A year ago, Virginia Gov. James S. Gilmore III (R) dismissed Loudoun County developer Leonard S. "Hobie" Mitchel from the statewide transportation board, saying that he had failed to defend the administration's opposition to new taxes. Gilmore replaced him with a GOP activist, Kevin Sabo.

Yesterday, the governor reversed course.

Gilmore announced that he had reappointed Mitchel, 49, to the powerful Commonwealth Transportation Board, replacing Sabo, who resigned in light of charges that he attempted to injure his ex-girlfriend by slicing the brake lines on her car.

Lila Young, a spokeswoman for Gilmore, said yesterday that the governor had been impressed with Mitchel's work on a separate transportation advisory panel. "They've had several conversations, and it's working out very well," Young said. "They're on the same page now--whether or not they were before."

Gilmore said a year ago that he yanked Mitchel's appointment to the board because Mitchel had not championed the governor's belief that Virginia needs no tax increases to pay for road construction. Gilmore was upset that Mitchel had not spoken up at a leadership breakfast hosted annually by developer John T. "Til" Hazel Jr., who advocates tax increases to pay for roads.

Now Mitchel, a vice president of Toll Brothers Inc., will assume the same seat on the 14-member transportation board that he held earlier, pending confirmation by the General Assembly.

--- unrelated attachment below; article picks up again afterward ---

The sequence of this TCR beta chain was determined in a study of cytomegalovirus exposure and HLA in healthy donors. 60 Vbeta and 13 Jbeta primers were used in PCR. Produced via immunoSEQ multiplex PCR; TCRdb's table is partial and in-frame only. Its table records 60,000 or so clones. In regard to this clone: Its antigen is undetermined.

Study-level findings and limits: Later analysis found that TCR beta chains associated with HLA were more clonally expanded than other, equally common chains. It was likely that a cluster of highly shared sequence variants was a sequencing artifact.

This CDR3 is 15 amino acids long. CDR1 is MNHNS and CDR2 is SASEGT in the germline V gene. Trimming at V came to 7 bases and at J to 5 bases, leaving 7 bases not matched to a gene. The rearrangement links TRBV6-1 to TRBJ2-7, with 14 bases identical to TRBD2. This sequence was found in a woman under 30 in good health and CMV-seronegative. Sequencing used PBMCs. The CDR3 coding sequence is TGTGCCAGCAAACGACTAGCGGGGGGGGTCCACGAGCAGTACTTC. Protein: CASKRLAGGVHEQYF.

"I'm pretty excited about it," Mitchel said. "I'm looking forward to serving the commonwealth. It's obviously a big thing for Northern Virginia, and I plan on being very active."

Mitchel said that he wants the transportation board to cut costs and consider privatizing some operations. "Before you start talking about any taxes or other increases which taxpayers do not want to see, you've got to look at all the alternatives first," he said.

But Democrats had their own interpretation of Mitchel's reappointment to the board, which has broad authority to decide when and where roads are built.

"Maybe now that the election has come and gone, the governor's no-tax ardor has cooled," said Craig K. Bieber, executive director of the Virginia Democratic Party. "Why would he so unceremoniously dump him a year ago . . . and now reinstate him?"

Young said the governor had no plans to increase taxes and dismissed the criticism as "wishful thinking by the Democrats."

Sabo resigned from the board and from his post as chairman of the 11th District Republican committee, his attorney said yesterday, because he is facing a charge of attempted malicious wounding and did not want to embarrass either Gilmore or U.S. Rep. Thomas M. Davis III (R-Va.). Sabo was scheduled to go on trial yesterday in Arlington Circuit Court, but the case was postponed until Nov. 29. Prosecutors say Sabo cut the brake lines on Heather Lawrence's car after she broke off their relationship.

Sen. William C. Mims and Del. Richard H. Black, both Loudoun Republicans, pressed Gilmore's administration to reappoint Mitchel.

"I think Hobie was simply a marker in a game between two very powerful men," Black said. "I certainly let the governor know that with the very momentous things happening in transportation in Loudoun County and western Fairfax, that there was no person as competent as Hobie Mitchel."

Staff writer Patricia Davis contributed to this report.